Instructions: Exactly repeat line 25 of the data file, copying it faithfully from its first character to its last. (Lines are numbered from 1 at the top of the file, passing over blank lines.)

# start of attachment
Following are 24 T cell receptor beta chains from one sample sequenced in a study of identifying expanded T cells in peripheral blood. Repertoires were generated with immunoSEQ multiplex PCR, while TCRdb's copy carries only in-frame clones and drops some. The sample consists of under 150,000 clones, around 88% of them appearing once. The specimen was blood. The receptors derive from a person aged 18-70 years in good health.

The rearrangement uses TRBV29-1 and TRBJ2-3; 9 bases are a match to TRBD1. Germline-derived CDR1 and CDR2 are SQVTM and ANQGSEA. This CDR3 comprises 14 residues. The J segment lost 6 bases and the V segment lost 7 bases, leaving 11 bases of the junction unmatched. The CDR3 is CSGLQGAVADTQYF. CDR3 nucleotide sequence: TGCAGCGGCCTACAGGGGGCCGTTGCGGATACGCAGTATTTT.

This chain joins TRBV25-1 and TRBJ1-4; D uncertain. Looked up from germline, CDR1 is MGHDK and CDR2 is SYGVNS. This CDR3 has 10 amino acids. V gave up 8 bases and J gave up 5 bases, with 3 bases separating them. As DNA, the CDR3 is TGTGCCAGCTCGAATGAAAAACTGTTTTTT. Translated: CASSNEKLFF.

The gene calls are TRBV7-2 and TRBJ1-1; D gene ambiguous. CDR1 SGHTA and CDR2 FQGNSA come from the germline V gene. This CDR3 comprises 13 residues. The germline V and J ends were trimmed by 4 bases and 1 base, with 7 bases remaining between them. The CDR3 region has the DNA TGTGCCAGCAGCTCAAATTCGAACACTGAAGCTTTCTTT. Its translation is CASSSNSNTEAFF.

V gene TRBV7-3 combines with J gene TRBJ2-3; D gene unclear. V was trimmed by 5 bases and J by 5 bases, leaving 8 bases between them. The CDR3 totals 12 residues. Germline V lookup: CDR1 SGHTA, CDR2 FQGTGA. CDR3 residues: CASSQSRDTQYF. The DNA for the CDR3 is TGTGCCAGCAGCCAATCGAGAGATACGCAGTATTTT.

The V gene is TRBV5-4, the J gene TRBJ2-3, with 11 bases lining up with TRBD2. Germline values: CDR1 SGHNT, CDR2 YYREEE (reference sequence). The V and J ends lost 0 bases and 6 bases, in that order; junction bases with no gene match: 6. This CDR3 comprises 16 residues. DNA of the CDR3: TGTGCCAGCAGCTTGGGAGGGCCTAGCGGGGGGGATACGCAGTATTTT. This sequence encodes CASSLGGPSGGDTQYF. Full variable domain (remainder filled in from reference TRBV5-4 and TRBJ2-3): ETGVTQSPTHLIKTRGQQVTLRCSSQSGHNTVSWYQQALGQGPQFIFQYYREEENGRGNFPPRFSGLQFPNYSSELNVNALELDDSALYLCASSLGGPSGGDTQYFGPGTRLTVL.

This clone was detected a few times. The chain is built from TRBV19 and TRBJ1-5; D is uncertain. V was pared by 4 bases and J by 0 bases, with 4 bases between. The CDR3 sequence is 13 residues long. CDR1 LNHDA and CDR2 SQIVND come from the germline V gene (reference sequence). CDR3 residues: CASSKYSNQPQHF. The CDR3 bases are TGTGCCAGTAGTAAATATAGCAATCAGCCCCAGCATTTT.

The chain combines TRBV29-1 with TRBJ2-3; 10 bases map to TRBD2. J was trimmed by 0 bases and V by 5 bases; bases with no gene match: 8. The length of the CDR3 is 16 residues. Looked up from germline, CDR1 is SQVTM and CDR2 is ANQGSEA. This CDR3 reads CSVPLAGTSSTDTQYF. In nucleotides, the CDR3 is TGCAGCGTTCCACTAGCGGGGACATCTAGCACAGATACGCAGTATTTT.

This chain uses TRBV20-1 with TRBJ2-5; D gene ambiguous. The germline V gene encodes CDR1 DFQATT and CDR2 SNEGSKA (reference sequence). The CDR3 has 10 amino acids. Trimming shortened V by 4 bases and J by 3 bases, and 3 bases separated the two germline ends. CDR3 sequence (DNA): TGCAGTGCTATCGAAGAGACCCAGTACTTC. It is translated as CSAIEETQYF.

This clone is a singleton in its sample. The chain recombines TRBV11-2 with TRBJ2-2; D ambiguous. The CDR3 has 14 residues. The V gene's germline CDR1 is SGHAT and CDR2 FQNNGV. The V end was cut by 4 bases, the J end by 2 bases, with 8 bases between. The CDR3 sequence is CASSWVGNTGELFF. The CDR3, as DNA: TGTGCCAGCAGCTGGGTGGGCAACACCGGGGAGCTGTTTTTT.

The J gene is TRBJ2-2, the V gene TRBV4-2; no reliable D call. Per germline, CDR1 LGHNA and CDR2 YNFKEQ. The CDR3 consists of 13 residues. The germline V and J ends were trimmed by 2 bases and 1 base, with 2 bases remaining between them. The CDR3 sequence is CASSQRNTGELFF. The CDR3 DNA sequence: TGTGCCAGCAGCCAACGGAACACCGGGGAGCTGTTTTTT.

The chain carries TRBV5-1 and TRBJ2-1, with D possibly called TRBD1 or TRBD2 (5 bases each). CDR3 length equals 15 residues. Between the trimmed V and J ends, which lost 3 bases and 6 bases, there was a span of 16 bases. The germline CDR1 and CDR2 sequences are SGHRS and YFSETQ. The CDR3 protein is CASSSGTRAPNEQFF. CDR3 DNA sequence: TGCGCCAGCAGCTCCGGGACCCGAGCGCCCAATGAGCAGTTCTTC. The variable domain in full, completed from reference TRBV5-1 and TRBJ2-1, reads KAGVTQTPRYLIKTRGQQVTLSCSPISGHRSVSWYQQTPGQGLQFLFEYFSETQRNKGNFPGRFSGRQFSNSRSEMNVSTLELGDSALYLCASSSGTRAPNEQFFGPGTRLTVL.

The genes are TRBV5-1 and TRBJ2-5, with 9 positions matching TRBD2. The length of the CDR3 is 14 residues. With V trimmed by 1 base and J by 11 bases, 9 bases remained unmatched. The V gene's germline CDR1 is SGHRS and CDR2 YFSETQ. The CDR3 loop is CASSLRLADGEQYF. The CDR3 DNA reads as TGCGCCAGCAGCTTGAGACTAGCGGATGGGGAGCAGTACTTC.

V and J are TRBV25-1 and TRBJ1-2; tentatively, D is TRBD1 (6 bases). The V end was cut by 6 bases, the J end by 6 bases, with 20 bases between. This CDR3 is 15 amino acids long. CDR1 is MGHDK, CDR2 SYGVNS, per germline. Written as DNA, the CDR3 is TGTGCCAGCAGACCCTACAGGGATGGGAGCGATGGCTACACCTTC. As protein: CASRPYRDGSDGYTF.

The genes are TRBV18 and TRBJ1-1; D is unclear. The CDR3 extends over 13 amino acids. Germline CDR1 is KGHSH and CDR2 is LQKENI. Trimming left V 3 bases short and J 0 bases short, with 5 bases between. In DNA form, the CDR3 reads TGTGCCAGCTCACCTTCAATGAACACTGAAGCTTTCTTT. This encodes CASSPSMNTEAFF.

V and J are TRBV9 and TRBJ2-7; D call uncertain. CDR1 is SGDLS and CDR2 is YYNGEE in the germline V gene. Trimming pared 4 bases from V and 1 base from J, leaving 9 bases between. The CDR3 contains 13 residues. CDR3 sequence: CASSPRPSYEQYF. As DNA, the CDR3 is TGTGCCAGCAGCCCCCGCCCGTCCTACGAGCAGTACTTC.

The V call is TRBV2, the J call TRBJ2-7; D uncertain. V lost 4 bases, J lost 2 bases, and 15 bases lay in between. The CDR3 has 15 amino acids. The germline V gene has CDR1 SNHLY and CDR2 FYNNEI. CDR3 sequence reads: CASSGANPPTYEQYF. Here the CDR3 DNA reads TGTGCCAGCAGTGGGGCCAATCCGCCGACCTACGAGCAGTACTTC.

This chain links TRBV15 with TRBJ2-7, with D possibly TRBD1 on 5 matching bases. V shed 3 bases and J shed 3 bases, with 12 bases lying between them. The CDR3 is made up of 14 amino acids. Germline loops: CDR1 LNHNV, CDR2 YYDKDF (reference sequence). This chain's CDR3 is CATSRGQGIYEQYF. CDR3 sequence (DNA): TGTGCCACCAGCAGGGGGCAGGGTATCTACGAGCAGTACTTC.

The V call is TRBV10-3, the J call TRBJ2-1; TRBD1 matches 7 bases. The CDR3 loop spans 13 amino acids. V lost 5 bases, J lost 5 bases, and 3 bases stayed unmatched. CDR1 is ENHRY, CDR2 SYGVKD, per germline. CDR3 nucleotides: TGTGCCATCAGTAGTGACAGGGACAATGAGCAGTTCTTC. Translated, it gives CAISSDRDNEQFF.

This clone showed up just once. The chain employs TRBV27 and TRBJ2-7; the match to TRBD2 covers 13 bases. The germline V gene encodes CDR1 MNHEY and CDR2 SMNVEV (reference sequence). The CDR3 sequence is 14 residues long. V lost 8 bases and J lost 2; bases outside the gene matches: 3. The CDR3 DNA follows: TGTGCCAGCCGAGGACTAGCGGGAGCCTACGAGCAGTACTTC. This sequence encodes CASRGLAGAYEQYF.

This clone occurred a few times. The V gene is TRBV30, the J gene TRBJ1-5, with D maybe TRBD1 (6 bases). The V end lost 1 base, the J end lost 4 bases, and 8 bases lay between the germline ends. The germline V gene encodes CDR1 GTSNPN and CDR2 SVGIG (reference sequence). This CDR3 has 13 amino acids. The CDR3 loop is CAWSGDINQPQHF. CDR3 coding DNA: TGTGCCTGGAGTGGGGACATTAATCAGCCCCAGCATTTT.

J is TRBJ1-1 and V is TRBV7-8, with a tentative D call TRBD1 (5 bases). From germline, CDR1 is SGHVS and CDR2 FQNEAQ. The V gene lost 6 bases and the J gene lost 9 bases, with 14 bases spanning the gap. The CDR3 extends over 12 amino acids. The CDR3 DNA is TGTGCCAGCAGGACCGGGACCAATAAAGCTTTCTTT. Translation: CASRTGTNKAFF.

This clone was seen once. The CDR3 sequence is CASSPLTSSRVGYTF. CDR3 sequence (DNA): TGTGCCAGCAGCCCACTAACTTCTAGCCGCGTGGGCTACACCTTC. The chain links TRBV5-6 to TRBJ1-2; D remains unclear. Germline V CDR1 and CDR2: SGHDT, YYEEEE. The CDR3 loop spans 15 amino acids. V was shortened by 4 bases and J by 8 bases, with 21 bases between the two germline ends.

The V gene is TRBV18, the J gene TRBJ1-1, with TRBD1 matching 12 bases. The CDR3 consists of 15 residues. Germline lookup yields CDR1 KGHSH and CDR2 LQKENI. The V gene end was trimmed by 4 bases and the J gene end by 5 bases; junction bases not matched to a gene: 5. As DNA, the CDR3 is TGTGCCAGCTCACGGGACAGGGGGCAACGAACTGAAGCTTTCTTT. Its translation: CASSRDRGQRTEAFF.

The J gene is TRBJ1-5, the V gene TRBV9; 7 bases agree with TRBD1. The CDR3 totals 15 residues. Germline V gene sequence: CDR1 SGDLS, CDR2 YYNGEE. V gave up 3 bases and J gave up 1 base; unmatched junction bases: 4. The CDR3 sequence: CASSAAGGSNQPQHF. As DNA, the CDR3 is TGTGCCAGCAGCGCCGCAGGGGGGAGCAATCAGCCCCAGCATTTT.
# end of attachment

The J gene is TRBJ1-5, the V gene TRBV9; 7 bases agree with TRBD1. The CDR3 totals 15 residues. Germline V gene sequence: CDR1 SGDLS, CDR2 YYNGEE. V gave up 3 bases and J gave up 1 base; unmatched junction bases: 4. The CDR3 sequence: CASSAAGGSNQPQHF. As DNA, the CDR3 is TGTGCCAGCAGCGCCGCAGGGGGGAGCAATCAGCCCCAGCATTTT.